Who Wants a Border Fence?
Not people on the American side of the border.
Mexican shoppers are a major source of money for Texas border towns. Between 1978 and 2001, Mexican shoppers made 26 percent of all retail purchases in Brownsville, 35 percent in McAllen and 51 percent in Laredo, according to economists at the Federal Reserve Bank of Dallas. Local officials said more recent estimates are higher.
"The fence is a knee-jerk reaction by Congress. No one really studied the economic impacts, the environmental impacts," said Eddie Aldrete, senior vice president for the Laredo-based IBC Bank.
To Mike Allen, a former Catholic priest who helped the poor in Texas' Hidalgo County, then became a leading economic booster for the border region, the fence is a manifestation of politics at its ugliest.
Not people on the Mexican side of the border.
"The Mexican government strongly opposes the building of walls in the border area between Mexico and the United States," President Vicente Fox's spokesman Ruben Aguilar told reporters.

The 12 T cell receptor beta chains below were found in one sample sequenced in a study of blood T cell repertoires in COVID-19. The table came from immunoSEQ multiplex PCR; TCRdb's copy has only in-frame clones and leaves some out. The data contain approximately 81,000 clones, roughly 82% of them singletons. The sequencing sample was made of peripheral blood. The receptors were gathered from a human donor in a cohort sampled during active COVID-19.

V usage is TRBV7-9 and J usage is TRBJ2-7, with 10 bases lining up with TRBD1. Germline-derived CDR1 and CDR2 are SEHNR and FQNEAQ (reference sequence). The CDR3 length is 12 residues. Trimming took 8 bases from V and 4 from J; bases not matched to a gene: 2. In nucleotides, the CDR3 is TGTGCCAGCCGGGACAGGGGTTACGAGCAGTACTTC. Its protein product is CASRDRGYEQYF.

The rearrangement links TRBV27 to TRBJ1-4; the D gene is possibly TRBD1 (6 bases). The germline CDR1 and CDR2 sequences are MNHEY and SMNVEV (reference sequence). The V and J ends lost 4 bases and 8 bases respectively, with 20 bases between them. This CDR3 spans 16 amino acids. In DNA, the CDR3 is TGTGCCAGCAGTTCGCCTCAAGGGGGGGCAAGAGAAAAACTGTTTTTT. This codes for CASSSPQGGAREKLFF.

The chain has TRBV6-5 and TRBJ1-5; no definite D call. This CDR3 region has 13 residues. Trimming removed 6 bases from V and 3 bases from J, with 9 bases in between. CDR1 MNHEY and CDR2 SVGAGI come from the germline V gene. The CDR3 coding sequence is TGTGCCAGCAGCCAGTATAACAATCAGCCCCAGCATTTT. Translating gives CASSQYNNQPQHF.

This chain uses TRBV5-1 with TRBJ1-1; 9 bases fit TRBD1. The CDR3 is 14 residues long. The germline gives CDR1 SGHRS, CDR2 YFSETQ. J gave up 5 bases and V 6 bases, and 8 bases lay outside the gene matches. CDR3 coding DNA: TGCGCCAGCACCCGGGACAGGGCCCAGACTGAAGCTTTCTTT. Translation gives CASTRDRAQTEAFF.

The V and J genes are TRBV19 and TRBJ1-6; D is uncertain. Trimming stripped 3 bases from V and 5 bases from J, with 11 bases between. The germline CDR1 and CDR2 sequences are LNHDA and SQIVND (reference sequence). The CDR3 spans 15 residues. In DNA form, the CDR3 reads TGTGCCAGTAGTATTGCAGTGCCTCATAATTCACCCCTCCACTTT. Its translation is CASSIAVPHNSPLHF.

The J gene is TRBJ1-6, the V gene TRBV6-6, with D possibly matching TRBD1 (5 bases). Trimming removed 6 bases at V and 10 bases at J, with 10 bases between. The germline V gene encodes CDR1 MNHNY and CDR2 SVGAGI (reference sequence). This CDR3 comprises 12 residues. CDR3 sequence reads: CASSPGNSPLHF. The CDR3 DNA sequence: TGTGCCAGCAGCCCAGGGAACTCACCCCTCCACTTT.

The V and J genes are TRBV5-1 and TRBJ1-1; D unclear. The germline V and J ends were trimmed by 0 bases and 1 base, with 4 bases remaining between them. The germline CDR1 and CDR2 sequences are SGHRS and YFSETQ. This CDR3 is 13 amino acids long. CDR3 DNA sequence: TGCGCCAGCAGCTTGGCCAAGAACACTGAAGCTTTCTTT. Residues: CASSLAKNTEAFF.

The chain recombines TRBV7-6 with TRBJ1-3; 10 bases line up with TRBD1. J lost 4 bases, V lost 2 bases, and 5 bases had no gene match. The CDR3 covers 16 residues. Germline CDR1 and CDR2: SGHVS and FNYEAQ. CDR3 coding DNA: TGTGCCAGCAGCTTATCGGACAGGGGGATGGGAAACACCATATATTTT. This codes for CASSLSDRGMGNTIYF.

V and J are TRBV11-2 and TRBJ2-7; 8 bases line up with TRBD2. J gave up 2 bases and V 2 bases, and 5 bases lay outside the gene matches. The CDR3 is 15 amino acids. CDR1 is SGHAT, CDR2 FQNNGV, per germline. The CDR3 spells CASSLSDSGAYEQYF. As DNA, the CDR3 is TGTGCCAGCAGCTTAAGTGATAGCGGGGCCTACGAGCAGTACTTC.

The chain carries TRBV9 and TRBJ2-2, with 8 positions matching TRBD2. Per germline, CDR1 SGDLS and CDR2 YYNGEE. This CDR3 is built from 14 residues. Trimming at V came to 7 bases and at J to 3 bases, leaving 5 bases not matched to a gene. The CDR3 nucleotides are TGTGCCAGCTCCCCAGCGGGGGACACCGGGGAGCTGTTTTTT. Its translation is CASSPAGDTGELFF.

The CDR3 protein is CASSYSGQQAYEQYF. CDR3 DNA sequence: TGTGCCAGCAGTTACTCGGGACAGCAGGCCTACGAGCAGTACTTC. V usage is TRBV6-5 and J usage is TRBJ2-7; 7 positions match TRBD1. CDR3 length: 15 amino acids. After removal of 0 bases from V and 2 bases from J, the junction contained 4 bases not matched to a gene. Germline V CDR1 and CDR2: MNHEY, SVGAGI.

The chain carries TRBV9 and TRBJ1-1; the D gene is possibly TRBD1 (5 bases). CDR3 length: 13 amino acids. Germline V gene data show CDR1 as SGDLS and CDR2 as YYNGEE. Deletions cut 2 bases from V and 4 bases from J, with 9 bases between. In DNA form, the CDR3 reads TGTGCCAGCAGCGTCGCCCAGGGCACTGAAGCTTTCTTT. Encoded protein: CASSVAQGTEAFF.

"This decision hurts bilateral relations, goes against the spirit of cooperation needed to guarantee security on the common border, creates a climate of tension in border communities," he said.
Aguilar said Mexico would send a diplomatic note to Washington on Monday urging Bush to veto the bill, which requires the president's signature to become law.
Actually, it's people who don't share a border with Mexico.
When respondents were asked if they favored building a wall along the southern border of the United States to stop illegal immigration, 85 percent said yes; 8 percent said no; and 7 percent were undecided.
Mexican officials have their own economic reasons for opposing a border wall. But it's not surprising the strong support for an ugly wall plunked into the middle of a desert rises the further one gets from said ugly wall.